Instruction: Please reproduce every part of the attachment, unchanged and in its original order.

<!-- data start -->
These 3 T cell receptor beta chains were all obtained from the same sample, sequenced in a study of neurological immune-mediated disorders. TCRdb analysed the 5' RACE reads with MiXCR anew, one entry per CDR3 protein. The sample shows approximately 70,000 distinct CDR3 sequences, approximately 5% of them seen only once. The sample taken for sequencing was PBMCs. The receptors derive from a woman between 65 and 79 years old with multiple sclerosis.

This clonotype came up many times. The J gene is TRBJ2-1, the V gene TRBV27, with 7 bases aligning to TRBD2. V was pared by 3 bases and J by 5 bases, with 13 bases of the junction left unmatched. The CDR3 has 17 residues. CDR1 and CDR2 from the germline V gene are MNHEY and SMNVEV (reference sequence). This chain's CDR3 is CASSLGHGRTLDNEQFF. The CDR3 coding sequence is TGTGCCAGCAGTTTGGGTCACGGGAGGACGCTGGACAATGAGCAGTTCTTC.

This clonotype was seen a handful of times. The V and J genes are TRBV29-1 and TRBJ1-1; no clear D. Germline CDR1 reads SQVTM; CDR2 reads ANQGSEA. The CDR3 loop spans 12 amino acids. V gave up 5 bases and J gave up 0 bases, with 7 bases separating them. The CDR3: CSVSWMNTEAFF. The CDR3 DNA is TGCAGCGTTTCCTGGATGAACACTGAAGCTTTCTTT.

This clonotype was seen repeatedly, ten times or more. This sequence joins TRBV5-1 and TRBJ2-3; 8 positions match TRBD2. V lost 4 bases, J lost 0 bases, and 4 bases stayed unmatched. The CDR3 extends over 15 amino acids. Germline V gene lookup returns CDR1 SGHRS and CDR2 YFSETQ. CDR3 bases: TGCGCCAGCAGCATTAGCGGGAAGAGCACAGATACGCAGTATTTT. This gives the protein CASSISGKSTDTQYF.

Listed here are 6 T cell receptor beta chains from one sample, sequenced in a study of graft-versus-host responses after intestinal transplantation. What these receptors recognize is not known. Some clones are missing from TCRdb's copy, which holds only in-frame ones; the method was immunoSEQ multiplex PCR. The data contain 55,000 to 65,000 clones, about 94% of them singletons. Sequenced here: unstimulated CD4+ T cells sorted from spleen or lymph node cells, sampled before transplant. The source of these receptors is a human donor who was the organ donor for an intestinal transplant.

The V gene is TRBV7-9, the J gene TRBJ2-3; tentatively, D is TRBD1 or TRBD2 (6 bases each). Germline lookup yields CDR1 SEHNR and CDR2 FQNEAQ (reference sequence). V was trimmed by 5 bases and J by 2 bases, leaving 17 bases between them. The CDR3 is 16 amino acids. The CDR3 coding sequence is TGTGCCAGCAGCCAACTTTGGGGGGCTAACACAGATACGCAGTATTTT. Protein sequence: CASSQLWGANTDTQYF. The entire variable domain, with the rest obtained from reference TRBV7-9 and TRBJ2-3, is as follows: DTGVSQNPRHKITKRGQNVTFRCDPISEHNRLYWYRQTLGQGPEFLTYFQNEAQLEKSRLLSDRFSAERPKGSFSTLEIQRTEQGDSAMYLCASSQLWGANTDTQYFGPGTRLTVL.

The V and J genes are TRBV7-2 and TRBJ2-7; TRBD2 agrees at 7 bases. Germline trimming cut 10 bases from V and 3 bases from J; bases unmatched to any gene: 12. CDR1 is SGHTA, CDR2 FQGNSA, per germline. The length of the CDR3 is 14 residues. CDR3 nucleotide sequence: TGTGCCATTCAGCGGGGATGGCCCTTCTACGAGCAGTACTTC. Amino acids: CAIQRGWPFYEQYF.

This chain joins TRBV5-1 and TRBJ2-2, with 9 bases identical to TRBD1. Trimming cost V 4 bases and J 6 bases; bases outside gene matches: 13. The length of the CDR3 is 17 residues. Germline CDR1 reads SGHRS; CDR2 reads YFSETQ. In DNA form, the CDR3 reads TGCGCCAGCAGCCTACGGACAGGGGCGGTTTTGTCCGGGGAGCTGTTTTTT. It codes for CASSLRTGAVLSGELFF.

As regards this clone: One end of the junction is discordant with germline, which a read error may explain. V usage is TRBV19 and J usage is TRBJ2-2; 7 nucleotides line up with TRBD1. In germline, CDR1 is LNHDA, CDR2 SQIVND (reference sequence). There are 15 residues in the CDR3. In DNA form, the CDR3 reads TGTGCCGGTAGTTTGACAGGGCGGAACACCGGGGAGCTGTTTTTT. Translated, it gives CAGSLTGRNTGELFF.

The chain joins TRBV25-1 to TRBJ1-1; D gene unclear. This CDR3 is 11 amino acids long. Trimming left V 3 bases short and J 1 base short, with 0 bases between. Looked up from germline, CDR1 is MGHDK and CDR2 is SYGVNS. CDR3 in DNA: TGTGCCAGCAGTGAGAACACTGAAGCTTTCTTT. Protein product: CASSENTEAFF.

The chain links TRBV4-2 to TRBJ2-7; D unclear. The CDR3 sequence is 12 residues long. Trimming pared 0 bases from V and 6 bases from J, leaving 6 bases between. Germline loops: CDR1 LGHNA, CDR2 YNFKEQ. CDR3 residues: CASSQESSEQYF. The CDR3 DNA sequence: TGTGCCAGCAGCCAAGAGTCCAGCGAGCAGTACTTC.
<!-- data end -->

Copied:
These 3 T cell receptor beta chains were all obtained from the same sample, sequenced in a study of neurological immune-mediated disorders. TCRdb analysed the 5' RACE reads with MiXCR anew, one entry per CDR3 protein. The sample shows approximately 70,000 distinct CDR3 sequences, approximately 5% of them seen only once. The sample taken for sequencing was PBMCs. The receptors derive from a woman between 65 and 79 years old with multiple sclerosis.

This clonotype came up many times. The J gene is TRBJ2-1, the V gene TRBV27, with 7 bases aligning to TRBD2. V was pared by 3 bases and J by 5 bases, with 13 bases of the junction left unmatched. The CDR3 has 17 residues. CDR1 and CDR2 from the germline V gene are MNHEY and SMNVEV (reference sequence). This chain's CDR3 is CASSLGHGRTLDNEQFF. The CDR3 coding sequence is TGTGCCAGCAGTTTGGGTCACGGGAGGACGCTGGACAATGAGCAGTTCTTC.

This clonotype was seen a handful of times. The V and J genes are TRBV29-1 and TRBJ1-1; no clear D. Germline CDR1 reads SQVTM; CDR2 reads ANQGSEA. The CDR3 loop spans 12 amino acids. V gave up 5 bases and J gave up 0 bases, with 7 bases separating them. The CDR3: CSVSWMNTEAFF. The CDR3 DNA is TGCAGCGTTTCCTGGATGAACACTGAAGCTTTCTTT.

This clonotype was seen repeatedly, ten times or more. This sequence joins TRBV5-1 and TRBJ2-3; 8 positions match TRBD2. V lost 4 bases, J lost 0 bases, and 4 bases stayed unmatched. The CDR3 extends over 15 amino acids. Germline V gene lookup returns CDR1 SGHRS and CDR2 YFSETQ. CDR3 bases: TGCGCCAGCAGCATTAGCGGGAAGAGCACAGATACGCAGTATTTT. This gives the protein CASSISGKSTDTQYF.

Listed here are 6 T cell receptor beta chains from one sample, sequenced in a study of graft-versus-host responses after intestinal transplantation. What these receptors recognize is not known. Some clones are missing from TCRdb's copy, which holds only in-frame ones; the method was immunoSEQ multiplex PCR. The data contain 55,000 to 65,000 clones, about 94% of them singletons. Sequenced here: unstimulated CD4+ T cells sorted from spleen or lymph node cells, sampled before transplant. The source of these receptors is a human donor who was the organ donor for an intestinal transplant.

The V gene is TRBV7-9, the J gene TRBJ2-3; tentatively, D is TRBD1 or TRBD2 (6 bases each). Germline lookup yields CDR1 SEHNR and CDR2 FQNEAQ (reference sequence). V was trimmed by 5 bases and J by 2 bases, leaving 17 bases between them. The CDR3 is 16 amino acids. The CDR3 coding sequence is TGTGCCAGCAGCCAACTTTGGGGGGCTAACACAGATACGCAGTATTTT. Protein sequence: CASSQLWGANTDTQYF. The entire variable domain, with the rest obtained from reference TRBV7-9 and TRBJ2-3, is as follows: DTGVSQNPRHKITKRGQNVTFRCDPISEHNRLYWYRQTLGQGPEFLTYFQNEAQLEKSRLLSDRFSAERPKGSFSTLEIQRTEQGDSAMYLCASSQLWGANTDTQYFGPGTRLTVL.

The V and J genes are TRBV7-2 and TRBJ2-7; TRBD2 agrees at 7 bases. Germline trimming cut 10 bases from V and 3 bases from J; bases unmatched to any gene: 12. CDR1 is SGHTA, CDR2 FQGNSA, per germline. The length of the CDR3 is 14 residues. CDR3 nucleotide sequence: TGTGCCATTCAGCGGGGATGGCCCTTCTACGAGCAGTACTTC. Amino acids: CAIQRGWPFYEQYF.

This chain joins TRBV5-1 and TRBJ2-2, with 9 bases identical to TRBD1. Trimming cost V 4 bases and J 6 bases; bases outside gene matches: 13. The length of the CDR3 is 17 residues. Germline CDR1 reads SGHRS; CDR2 reads YFSETQ. In DNA form, the CDR3 reads TGCGCCAGCAGCCTACGGACAGGGGCGGTTTTGTCCGGGGAGCTGTTTTTT. It codes for CASSLRTGAVLSGELFF.

As regards this clone: One end of the junction is discordant with germline, which a read error may explain. V usage is TRBV19 and J usage is TRBJ2-2; 7 nucleotides line up with TRBD1. In germline, CDR1 is LNHDA, CDR2 SQIVND (reference sequence). There are 15 residues in the CDR3. In DNA form, the CDR3 reads TGTGCCGGTAGTTTGACAGGGCGGAACACCGGGGAGCTGTTTTTT. Translated, it gives CAGSLTGRNTGELFF.

The chain joins TRBV25-1 to TRBJ1-1; D gene unclear. This CDR3 is 11 amino acids long. Trimming left V 3 bases short and J 1 base short, with 0 bases between. Looked up from germline, CDR1 is MGHDK and CDR2 is SYGVNS. CDR3 in DNA: TGTGCCAGCAGTGAGAACACTGAAGCTTTCTTT. Protein product: CASSENTEAFF.

The chain links TRBV4-2 to TRBJ2-7; D unclear. The CDR3 sequence is 12 residues long. Trimming pared 0 bases from V and 6 bases from J, leaving 6 bases between. Germline loops: CDR1 LGHNA, CDR2 YNFKEQ. CDR3 residues: CASSQESSEQYF. The CDR3 DNA sequence: TGTGCCAGCAGCCAAGAGTCCAGCGAGCAGTACTTC.